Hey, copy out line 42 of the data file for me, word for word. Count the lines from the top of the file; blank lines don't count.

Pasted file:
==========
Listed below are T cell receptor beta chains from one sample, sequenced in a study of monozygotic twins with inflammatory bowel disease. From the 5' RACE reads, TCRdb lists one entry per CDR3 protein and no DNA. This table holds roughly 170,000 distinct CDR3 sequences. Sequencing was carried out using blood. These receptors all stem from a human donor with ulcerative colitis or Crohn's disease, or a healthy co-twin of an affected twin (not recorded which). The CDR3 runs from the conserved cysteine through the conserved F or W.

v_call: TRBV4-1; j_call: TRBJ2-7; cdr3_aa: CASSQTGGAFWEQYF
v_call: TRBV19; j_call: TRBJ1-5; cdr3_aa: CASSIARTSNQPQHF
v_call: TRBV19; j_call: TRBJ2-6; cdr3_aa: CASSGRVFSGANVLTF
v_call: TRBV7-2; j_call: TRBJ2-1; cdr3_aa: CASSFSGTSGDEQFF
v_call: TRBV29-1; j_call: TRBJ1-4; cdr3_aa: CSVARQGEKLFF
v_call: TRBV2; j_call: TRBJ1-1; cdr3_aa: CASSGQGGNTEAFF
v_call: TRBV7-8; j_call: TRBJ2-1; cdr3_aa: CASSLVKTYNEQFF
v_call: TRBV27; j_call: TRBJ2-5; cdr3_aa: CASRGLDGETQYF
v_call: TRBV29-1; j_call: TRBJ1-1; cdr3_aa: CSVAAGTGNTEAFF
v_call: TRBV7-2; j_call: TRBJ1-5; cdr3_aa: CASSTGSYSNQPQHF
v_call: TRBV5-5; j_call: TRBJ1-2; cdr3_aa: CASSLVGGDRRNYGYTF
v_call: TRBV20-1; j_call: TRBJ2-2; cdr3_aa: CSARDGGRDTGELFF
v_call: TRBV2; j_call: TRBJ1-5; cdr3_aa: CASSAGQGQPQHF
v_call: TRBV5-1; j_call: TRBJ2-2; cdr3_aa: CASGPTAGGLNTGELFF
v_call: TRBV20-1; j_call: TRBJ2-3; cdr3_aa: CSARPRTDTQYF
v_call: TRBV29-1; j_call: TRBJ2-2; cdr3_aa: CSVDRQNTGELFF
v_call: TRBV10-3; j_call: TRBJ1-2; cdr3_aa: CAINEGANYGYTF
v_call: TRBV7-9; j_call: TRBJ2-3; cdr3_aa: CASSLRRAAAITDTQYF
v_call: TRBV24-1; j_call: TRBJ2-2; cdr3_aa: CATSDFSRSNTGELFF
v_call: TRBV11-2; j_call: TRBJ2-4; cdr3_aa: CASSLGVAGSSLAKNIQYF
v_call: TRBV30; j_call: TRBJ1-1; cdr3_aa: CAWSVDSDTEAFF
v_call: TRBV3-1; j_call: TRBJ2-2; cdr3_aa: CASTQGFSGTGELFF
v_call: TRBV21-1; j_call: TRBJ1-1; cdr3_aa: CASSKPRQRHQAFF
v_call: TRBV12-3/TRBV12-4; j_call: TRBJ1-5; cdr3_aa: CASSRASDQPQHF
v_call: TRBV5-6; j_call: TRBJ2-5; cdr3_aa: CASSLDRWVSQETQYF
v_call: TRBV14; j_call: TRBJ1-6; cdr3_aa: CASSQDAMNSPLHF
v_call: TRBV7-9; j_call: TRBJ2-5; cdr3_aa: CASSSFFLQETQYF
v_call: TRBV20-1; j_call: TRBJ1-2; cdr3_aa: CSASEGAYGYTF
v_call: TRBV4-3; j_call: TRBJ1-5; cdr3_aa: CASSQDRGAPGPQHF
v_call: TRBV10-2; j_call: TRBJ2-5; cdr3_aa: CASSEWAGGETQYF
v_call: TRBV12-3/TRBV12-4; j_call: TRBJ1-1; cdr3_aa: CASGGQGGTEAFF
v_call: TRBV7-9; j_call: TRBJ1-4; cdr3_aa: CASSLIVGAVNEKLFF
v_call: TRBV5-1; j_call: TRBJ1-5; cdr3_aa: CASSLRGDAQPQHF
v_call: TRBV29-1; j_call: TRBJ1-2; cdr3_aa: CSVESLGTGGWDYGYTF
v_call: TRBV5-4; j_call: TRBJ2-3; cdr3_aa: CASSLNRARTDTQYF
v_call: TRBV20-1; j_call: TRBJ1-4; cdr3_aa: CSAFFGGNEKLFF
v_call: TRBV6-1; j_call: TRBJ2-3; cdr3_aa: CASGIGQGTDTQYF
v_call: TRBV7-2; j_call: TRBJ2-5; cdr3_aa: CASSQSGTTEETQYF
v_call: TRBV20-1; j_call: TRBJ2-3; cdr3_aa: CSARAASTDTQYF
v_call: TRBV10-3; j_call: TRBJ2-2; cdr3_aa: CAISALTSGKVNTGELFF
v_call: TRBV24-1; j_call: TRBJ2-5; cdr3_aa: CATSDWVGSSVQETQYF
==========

v_call: TRBV24-1; j_call: TRBJ2-5; cdr3_aa: CATSDWVGSSVQETQYF